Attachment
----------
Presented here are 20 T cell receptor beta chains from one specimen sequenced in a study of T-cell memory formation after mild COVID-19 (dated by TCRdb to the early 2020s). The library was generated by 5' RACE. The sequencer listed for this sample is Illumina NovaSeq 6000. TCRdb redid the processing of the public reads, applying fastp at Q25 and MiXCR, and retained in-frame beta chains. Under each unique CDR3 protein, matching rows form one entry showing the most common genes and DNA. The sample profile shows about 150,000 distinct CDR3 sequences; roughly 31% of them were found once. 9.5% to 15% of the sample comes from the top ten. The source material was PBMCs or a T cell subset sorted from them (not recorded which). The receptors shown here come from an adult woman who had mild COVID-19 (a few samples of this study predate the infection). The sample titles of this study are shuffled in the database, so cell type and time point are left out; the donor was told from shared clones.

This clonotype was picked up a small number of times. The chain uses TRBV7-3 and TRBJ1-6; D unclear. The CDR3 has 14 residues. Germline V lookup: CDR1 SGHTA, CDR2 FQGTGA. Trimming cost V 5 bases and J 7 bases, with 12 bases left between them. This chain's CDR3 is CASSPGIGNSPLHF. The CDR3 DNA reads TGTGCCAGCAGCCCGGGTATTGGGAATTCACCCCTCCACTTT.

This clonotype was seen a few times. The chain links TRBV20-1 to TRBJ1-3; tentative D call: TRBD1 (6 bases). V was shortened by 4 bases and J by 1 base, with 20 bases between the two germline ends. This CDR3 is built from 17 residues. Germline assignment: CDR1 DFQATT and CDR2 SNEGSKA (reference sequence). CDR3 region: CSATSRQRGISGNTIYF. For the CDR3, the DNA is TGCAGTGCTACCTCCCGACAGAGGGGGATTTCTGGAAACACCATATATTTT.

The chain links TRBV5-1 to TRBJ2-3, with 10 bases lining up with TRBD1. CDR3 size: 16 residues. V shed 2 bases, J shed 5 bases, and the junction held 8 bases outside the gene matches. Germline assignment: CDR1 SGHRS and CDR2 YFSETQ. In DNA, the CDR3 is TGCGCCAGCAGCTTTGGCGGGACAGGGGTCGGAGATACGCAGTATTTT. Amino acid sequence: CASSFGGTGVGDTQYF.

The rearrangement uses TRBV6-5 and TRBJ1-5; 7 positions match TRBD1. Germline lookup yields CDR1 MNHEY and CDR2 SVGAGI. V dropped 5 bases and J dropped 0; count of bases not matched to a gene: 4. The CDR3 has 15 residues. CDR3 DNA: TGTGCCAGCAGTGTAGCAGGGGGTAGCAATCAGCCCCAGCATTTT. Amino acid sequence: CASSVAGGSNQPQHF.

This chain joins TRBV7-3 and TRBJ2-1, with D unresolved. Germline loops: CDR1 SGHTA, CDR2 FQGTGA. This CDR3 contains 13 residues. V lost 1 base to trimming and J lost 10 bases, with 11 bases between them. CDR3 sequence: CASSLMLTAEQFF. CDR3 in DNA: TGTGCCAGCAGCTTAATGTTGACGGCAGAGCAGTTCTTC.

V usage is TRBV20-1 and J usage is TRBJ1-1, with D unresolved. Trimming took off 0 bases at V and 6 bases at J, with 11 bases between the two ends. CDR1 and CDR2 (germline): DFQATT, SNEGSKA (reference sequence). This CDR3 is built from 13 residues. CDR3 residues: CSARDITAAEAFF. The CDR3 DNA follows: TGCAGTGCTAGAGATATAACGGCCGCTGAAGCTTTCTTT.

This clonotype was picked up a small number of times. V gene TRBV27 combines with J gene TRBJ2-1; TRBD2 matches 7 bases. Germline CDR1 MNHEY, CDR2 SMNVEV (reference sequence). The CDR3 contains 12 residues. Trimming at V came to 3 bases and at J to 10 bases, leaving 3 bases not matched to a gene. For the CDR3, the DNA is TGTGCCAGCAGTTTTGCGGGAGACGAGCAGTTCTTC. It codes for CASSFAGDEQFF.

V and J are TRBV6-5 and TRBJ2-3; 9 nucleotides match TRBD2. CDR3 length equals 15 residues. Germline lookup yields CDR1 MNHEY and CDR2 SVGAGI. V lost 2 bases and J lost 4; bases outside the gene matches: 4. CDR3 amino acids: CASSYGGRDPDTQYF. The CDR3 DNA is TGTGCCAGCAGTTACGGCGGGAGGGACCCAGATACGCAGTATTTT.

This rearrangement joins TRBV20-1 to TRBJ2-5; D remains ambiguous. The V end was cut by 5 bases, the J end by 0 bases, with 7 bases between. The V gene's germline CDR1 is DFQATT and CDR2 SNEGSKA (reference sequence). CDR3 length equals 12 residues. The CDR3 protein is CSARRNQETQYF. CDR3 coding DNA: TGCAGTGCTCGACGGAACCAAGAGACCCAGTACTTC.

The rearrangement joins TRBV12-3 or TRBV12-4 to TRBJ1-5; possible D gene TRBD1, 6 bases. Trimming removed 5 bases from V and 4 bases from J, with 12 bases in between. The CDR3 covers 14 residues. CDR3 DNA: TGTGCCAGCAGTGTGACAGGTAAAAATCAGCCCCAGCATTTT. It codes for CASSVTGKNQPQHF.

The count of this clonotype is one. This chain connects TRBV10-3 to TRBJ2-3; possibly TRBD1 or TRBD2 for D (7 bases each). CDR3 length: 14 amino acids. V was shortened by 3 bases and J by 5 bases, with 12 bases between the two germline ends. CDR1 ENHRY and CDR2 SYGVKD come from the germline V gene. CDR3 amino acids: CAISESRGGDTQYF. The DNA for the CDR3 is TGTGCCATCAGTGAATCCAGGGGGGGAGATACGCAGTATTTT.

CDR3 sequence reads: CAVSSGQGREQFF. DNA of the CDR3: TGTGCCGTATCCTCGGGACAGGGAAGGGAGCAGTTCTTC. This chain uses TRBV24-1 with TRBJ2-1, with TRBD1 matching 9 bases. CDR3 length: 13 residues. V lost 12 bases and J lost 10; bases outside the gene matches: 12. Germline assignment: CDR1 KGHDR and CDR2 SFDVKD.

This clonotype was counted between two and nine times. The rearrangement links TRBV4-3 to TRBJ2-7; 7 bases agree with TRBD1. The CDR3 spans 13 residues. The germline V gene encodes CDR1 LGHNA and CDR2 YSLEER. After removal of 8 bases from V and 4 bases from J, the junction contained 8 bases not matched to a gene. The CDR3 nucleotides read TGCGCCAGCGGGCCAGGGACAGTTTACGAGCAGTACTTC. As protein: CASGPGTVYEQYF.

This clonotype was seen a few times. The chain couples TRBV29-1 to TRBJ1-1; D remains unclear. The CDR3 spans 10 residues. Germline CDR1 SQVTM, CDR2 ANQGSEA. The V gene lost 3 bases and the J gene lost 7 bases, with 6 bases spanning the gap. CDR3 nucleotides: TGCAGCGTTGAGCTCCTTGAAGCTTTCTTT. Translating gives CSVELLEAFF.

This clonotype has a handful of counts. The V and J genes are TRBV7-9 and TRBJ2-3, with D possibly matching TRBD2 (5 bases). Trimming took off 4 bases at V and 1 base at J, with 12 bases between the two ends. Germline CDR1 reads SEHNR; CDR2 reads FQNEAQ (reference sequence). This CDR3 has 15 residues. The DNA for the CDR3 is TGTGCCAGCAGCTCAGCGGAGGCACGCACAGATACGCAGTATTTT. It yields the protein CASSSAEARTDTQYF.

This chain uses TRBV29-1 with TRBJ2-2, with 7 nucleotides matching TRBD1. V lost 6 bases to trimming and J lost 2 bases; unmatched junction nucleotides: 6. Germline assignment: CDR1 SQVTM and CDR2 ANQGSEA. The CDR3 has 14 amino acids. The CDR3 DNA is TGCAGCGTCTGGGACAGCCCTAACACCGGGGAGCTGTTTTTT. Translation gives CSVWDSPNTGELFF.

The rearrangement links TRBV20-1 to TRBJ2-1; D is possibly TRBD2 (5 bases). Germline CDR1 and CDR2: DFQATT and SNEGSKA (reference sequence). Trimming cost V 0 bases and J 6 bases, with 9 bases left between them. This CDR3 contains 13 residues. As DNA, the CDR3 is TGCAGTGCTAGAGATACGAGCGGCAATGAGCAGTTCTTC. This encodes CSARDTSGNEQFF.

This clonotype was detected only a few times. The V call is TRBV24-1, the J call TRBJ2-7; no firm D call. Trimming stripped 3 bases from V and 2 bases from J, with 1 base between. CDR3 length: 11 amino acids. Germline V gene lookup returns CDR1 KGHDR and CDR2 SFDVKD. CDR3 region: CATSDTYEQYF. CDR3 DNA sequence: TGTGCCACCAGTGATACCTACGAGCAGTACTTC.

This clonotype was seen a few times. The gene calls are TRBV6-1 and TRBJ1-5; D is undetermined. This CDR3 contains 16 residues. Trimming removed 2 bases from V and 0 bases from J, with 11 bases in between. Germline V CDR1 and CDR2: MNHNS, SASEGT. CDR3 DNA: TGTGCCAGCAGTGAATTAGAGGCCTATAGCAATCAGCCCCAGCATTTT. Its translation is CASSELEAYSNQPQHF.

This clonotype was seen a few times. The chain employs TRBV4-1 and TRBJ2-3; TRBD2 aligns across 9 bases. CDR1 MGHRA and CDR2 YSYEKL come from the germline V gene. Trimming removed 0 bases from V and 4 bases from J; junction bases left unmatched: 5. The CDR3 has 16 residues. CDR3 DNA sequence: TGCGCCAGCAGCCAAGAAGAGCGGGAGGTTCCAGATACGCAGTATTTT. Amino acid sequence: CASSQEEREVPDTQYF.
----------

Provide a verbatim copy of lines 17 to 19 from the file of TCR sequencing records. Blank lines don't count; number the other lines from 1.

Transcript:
This chain uses TRBV29-1 with TRBJ2-2, with 7 nucleotides matching TRBD1. V lost 6 bases to trimming and J lost 2 bases; unmatched junction nucleotides: 6. Germline assignment: CDR1 SQVTM and CDR2 ANQGSEA. The CDR3 has 14 amino acids. The CDR3 DNA is TGCAGCGTCTGGGACAGCCCTAACACCGGGGAGCTGTTTTTT. Translation gives CSVWDSPNTGELFF.

The rearrangement links TRBV20-1 to TRBJ2-1; D is possibly TRBD2 (5 bases). Germline CDR1 and CDR2: DFQATT and SNEGSKA (reference sequence). Trimming cost V 0 bases and J 6 bases, with 9 bases left between them. This CDR3 contains 13 residues. As DNA, the CDR3 is TGCAGTGCTAGAGATACGAGCGGCAATGAGCAGTTCTTC. This encodes CSARDTSGNEQFF.

This clonotype was detected only a few times. The V call is TRBV24-1, the J call TRBJ2-7; no firm D call. Trimming stripped 3 bases from V and 2 bases from J, with 1 base between. CDR3 length: 11 amino acids. Germline V gene lookup returns CDR1 KGHDR and CDR2 SFDVKD. CDR3 region: CATSDTYEQYF. CDR3 DNA sequence: TGTGCCACCAGTGATACCTACGAGCAGTACTTC.